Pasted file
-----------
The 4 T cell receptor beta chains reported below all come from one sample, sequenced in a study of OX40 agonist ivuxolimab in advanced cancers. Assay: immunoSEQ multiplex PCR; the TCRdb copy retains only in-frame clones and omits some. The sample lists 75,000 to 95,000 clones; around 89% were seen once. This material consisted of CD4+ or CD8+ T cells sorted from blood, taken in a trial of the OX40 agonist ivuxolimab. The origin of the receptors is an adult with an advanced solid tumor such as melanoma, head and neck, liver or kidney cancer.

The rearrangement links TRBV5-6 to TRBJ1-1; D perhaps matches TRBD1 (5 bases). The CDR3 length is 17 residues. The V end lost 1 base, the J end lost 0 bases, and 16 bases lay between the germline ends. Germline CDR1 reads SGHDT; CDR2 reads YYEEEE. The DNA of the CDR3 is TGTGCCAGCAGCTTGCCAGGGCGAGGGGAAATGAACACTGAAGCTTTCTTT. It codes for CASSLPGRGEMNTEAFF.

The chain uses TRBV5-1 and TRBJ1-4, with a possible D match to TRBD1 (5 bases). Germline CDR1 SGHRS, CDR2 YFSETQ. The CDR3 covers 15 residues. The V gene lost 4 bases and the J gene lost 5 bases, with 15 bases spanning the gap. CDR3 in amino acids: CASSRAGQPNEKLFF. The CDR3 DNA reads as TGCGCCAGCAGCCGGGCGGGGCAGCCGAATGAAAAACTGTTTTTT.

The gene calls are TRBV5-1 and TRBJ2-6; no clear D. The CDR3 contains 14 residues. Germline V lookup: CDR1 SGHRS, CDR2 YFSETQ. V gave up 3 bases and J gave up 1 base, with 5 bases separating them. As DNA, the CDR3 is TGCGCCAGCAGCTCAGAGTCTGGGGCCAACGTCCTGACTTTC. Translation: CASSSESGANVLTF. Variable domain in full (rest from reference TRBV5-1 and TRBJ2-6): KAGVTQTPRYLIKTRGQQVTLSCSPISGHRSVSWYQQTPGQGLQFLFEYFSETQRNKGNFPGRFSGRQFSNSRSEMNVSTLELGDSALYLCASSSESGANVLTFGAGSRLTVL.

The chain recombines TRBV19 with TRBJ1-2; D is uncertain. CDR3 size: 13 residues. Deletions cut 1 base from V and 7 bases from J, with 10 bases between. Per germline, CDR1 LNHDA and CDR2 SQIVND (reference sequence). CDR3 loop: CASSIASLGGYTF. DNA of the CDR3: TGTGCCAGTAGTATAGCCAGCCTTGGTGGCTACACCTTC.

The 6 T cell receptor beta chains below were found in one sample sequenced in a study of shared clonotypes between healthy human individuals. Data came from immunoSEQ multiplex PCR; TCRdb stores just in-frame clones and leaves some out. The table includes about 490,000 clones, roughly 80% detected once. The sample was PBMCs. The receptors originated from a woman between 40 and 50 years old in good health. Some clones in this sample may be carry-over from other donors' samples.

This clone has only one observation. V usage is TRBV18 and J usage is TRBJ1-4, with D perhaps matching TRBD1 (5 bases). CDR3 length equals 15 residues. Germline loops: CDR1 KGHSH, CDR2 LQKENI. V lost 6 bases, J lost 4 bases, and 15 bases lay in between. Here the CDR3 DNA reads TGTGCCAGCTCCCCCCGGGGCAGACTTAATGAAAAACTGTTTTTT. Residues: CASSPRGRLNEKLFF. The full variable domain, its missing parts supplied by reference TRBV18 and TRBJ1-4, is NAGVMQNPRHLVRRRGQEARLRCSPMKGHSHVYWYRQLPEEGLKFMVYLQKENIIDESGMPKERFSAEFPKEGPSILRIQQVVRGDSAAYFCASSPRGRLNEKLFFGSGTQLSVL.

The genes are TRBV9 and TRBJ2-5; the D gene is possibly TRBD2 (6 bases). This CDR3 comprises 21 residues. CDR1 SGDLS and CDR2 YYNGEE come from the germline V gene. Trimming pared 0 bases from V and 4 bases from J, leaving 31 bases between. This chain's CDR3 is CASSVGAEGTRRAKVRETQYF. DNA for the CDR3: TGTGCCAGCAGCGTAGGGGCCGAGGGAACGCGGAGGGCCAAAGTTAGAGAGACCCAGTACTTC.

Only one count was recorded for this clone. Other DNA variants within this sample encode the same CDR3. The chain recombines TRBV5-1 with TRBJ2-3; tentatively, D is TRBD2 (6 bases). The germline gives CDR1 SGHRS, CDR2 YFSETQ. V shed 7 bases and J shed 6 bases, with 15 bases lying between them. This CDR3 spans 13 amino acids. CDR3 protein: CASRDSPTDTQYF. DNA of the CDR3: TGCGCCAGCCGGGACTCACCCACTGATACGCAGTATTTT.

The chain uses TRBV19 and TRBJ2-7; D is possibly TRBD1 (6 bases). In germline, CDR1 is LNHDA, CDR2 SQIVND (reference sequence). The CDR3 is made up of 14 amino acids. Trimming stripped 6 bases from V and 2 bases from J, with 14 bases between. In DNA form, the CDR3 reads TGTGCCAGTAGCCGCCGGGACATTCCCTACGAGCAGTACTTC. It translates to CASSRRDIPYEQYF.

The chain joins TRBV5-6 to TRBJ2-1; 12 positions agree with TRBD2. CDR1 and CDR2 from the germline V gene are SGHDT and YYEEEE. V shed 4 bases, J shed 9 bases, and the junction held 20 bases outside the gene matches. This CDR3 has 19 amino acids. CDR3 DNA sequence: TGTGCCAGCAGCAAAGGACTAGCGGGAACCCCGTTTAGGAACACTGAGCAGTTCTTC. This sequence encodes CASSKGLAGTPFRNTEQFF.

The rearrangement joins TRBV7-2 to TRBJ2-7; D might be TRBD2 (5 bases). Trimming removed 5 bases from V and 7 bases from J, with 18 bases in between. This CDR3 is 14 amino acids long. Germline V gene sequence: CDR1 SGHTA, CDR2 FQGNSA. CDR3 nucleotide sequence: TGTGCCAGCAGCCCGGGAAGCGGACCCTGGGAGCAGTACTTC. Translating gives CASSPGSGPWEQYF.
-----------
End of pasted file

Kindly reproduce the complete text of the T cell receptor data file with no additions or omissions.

The 4 T cell receptor beta chains reported below all come from one sample, sequenced in a study of OX40 agonist ivuxolimab in advanced cancers. Assay: immunoSEQ multiplex PCR; the TCRdb copy retains only in-frame clones and omits some. The sample lists 75,000 to 95,000 clones; around 89% were seen once. This material consisted of CD4+ or CD8+ T cells sorted from blood, taken in a trial of the OX40 agonist ivuxolimab. The origin of the receptors is an adult with an advanced solid tumor such as melanoma, head and neck, liver or kidney cancer.

The rearrangement links TRBV5-6 to TRBJ1-1; D perhaps matches TRBD1 (5 bases). The CDR3 length is 17 residues. The V end lost 1 base, the J end lost 0 bases, and 16 bases lay between the germline ends. Germline CDR1 reads SGHDT; CDR2 reads YYEEEE. The DNA of the CDR3 is TGTGCCAGCAGCTTGCCAGGGCGAGGGGAAATGAACACTGAAGCTTTCTTT. It codes for CASSLPGRGEMNTEAFF.

The chain uses TRBV5-1 and TRBJ1-4, with a possible D match to TRBD1 (5 bases). Germline CDR1 SGHRS, CDR2 YFSETQ. The CDR3 covers 15 residues. The V gene lost 4 bases and the J gene lost 5 bases, with 15 bases spanning the gap. CDR3 in amino acids: CASSRAGQPNEKLFF. The CDR3 DNA reads as TGCGCCAGCAGCCGGGCGGGGCAGCCGAATGAAAAACTGTTTTTT.

The gene calls are TRBV5-1 and TRBJ2-6; no clear D. The CDR3 contains 14 residues. Germline V lookup: CDR1 SGHRS, CDR2 YFSETQ. V gave up 3 bases and J gave up 1 base, with 5 bases separating them. As DNA, the CDR3 is TGCGCCAGCAGCTCAGAGTCTGGGGCCAACGTCCTGACTTTC. Translation: CASSSESGANVLTF. Variable domain in full (rest from reference TRBV5-1 and TRBJ2-6): KAGVTQTPRYLIKTRGQQVTLSCSPISGHRSVSWYQQTPGQGLQFLFEYFSETQRNKGNFPGRFSGRQFSNSRSEMNVSTLELGDSALYLCASSSESGANVLTFGAGSRLTVL.

The chain recombines TRBV19 with TRBJ1-2; D is uncertain. CDR3 size: 13 residues. Deletions cut 1 base from V and 7 bases from J, with 10 bases between. Per germline, CDR1 LNHDA and CDR2 SQIVND (reference sequence). CDR3 loop: CASSIASLGGYTF. DNA of the CDR3: TGTGCCAGTAGTATAGCCAGCCTTGGTGGCTACACCTTC.

The 6 T cell receptor beta chains below were found in one sample sequenced in a study of shared clonotypes between healthy human individuals. Data came from immunoSEQ multiplex PCR; TCRdb stores just in-frame clones and leaves some out. The table includes about 490,000 clones, roughly 80% detected once. The sample was PBMCs. The receptors originated from a woman between 40 and 50 years old in good health. Some clones in this sample may be carry-over from other donors' samples.

This clone has only one observation. V usage is TRBV18 and J usage is TRBJ1-4, with D perhaps matching TRBD1 (5 bases). CDR3 length equals 15 residues. Germline loops: CDR1 KGHSH, CDR2 LQKENI. V lost 6 bases, J lost 4 bases, and 15 bases lay in between. Here the CDR3 DNA reads TGTGCCAGCTCCCCCCGGGGCAGACTTAATGAAAAACTGTTTTTT. Residues: CASSPRGRLNEKLFF. The full variable domain, its missing parts supplied by reference TRBV18 and TRBJ1-4, is NAGVMQNPRHLVRRRGQEARLRCSPMKGHSHVYWYRQLPEEGLKFMVYLQKENIIDESGMPKERFSAEFPKEGPSILRIQQVVRGDSAAYFCASSPRGRLNEKLFFGSGTQLSVL.

The genes are TRBV9 and TRBJ2-5; the D gene is possibly TRBD2 (6 bases). This CDR3 comprises 21 residues. CDR1 SGDLS and CDR2 YYNGEE come from the germline V gene. Trimming pared 0 bases from V and 4 bases from J, leaving 31 bases between. This chain's CDR3 is CASSVGAEGTRRAKVRETQYF. DNA for the CDR3: TGTGCCAGCAGCGTAGGGGCCGAGGGAACGCGGAGGGCCAAAGTTAGAGAGACCCAGTACTTC.

Only one count was recorded for this clone. Other DNA variants within this sample encode the same CDR3. The chain recombines TRBV5-1 with TRBJ2-3; tentatively, D is TRBD2 (6 bases). The germline gives CDR1 SGHRS, CDR2 YFSETQ. V shed 7 bases and J shed 6 bases, with 15 bases lying between them. This CDR3 spans 13 amino acids. CDR3 protein: CASRDSPTDTQYF. DNA of the CDR3: TGCGCCAGCCGGGACTCACCCACTGATACGCAGTATTTT.

The chain uses TRBV19 and TRBJ2-7; D is possibly TRBD1 (6 bases). In germline, CDR1 is LNHDA, CDR2 SQIVND (reference sequence). The CDR3 is made up of 14 amino acids. Trimming stripped 6 bases from V and 2 bases from J, with 14 bases between. In DNA form, the CDR3 reads TGTGCCAGTAGCCGCCGGGACATTCCCTACGAGCAGTACTTC. It translates to CASSRRDIPYEQYF.

The chain joins TRBV5-6 to TRBJ2-1; 12 positions agree with TRBD2. CDR1 and CDR2 from the germline V gene are SGHDT and YYEEEE. V shed 4 bases, J shed 9 bases, and the junction held 20 bases outside the gene matches. This CDR3 has 19 amino acids. CDR3 DNA sequence: TGTGCCAGCAGCAAAGGACTAGCGGGAACCCCGTTTAGGAACACTGAGCAGTTCTTC. This sequence encodes CASSKGLAGTPFRNTEQFF.

The rearrangement joins TRBV7-2 to TRBJ2-7; D might be TRBD2 (5 bases). Trimming removed 5 bases from V and 7 bases from J, with 18 bases in between. This CDR3 is 14 amino acids long. Germline V gene sequence: CDR1 SGHTA, CDR2 FQGNSA. CDR3 nucleotide sequence: TGTGCCAGCAGCCCGGGAAGCGGACCCTGGGAGCAGTACTTC. Translating gives CASSPGSGPWEQYF.